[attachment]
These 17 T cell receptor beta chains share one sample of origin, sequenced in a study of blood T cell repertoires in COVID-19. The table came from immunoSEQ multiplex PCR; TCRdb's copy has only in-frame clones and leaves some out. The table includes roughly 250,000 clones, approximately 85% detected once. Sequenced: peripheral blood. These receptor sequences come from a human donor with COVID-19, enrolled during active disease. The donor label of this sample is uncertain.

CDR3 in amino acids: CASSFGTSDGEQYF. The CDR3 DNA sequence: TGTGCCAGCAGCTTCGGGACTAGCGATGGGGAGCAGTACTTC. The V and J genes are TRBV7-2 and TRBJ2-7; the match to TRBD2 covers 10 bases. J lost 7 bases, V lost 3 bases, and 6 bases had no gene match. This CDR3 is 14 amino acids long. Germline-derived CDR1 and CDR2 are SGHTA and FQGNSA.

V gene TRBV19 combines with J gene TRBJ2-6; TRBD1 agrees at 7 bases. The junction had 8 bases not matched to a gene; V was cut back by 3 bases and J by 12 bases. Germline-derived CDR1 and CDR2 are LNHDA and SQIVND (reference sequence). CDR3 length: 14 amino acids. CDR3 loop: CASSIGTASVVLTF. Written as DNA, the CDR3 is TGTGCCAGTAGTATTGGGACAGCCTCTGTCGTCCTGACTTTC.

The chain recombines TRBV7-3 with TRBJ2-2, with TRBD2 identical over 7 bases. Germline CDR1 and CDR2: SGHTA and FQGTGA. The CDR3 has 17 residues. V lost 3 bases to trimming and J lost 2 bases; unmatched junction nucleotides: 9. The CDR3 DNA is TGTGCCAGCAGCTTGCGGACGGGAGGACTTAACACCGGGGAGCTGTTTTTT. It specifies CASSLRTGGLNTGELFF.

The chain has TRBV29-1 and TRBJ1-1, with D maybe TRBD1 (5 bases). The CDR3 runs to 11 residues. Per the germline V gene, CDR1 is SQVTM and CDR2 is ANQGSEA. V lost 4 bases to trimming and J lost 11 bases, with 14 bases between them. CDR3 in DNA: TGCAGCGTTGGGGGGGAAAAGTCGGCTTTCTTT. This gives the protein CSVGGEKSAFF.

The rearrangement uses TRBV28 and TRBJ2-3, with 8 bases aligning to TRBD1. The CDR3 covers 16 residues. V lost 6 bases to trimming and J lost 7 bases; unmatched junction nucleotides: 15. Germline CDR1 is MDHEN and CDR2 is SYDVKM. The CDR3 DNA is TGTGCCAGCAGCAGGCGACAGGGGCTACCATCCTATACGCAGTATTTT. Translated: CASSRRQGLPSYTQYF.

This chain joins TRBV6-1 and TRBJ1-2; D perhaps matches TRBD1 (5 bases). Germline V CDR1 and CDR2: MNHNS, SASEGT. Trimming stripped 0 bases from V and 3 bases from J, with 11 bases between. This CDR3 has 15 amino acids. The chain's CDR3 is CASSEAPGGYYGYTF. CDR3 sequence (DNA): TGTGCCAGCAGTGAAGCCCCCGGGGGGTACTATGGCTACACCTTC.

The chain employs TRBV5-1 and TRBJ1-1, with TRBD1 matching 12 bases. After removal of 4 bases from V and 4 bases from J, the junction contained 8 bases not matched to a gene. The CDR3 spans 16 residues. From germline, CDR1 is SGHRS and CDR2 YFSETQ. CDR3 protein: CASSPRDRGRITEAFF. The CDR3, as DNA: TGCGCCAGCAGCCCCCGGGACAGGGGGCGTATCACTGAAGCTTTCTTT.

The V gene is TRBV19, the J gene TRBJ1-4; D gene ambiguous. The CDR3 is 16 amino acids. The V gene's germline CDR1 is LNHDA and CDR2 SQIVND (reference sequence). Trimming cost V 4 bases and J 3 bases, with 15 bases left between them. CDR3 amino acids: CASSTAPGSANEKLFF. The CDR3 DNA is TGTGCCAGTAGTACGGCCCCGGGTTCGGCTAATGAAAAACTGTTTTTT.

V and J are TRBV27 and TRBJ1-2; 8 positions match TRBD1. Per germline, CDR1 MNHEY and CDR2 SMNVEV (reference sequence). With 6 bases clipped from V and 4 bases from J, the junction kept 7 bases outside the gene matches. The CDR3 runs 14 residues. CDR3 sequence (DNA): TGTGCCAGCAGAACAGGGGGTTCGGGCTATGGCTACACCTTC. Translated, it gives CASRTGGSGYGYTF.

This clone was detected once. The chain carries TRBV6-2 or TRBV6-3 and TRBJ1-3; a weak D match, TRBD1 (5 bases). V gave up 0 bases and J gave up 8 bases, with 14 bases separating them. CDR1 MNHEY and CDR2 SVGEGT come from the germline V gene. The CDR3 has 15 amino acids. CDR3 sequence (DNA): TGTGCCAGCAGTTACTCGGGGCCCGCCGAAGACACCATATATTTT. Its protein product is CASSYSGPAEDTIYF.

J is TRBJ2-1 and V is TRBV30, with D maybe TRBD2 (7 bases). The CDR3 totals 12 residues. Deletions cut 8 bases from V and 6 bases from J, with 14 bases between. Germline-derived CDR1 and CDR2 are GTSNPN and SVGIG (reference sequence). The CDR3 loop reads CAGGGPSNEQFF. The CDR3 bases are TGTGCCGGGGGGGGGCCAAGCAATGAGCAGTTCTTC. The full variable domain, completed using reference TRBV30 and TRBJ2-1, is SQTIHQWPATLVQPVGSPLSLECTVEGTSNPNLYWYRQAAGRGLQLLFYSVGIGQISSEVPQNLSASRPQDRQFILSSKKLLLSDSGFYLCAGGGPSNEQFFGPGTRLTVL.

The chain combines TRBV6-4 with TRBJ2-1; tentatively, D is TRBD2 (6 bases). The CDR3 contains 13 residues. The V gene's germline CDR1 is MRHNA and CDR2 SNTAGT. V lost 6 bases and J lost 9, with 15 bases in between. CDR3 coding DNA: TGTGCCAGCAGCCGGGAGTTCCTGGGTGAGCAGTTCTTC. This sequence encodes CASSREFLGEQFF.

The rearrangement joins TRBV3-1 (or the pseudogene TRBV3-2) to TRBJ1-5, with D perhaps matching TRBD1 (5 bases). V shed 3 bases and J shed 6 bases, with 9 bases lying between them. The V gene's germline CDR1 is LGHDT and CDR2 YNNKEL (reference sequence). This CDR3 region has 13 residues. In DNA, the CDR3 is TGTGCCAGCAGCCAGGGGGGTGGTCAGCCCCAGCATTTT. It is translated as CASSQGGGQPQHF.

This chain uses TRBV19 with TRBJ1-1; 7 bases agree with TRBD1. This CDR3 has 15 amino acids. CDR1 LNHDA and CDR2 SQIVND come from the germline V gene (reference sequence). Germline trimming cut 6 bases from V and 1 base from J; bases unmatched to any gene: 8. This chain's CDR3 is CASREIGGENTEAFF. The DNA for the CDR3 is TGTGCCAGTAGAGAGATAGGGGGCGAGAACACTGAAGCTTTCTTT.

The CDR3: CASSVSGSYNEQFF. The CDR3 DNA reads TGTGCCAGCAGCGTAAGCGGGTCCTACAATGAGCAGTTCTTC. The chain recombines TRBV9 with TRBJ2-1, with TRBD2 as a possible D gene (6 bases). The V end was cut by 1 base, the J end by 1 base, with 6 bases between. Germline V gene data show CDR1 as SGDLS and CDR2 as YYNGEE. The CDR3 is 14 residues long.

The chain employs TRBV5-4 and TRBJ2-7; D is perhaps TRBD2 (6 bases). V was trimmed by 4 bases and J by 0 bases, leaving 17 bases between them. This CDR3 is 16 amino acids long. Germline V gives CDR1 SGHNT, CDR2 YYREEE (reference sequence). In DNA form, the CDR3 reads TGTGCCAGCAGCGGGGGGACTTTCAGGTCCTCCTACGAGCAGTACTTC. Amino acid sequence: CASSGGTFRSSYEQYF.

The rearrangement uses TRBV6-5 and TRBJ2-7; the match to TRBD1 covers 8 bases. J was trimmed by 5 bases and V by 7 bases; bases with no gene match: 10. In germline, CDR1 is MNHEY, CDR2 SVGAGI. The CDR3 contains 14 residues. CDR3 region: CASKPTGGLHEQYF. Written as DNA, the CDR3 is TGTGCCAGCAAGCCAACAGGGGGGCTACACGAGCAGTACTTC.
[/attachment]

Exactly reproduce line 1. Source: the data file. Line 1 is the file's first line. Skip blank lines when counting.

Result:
These 17 T cell receptor beta chains share one sample of origin, sequenced in a study of blood T cell repertoires in COVID-19. The table came from immunoSEQ multiplex PCR; TCRdb's copy has only in-frame clones and leaves some out. The table includes roughly 250,000 clones, approximately 85% detected once. Sequenced: peripheral blood. These receptor sequences come from a human donor with COVID-19, enrolled during active disease. The donor label of this sample is uncertain.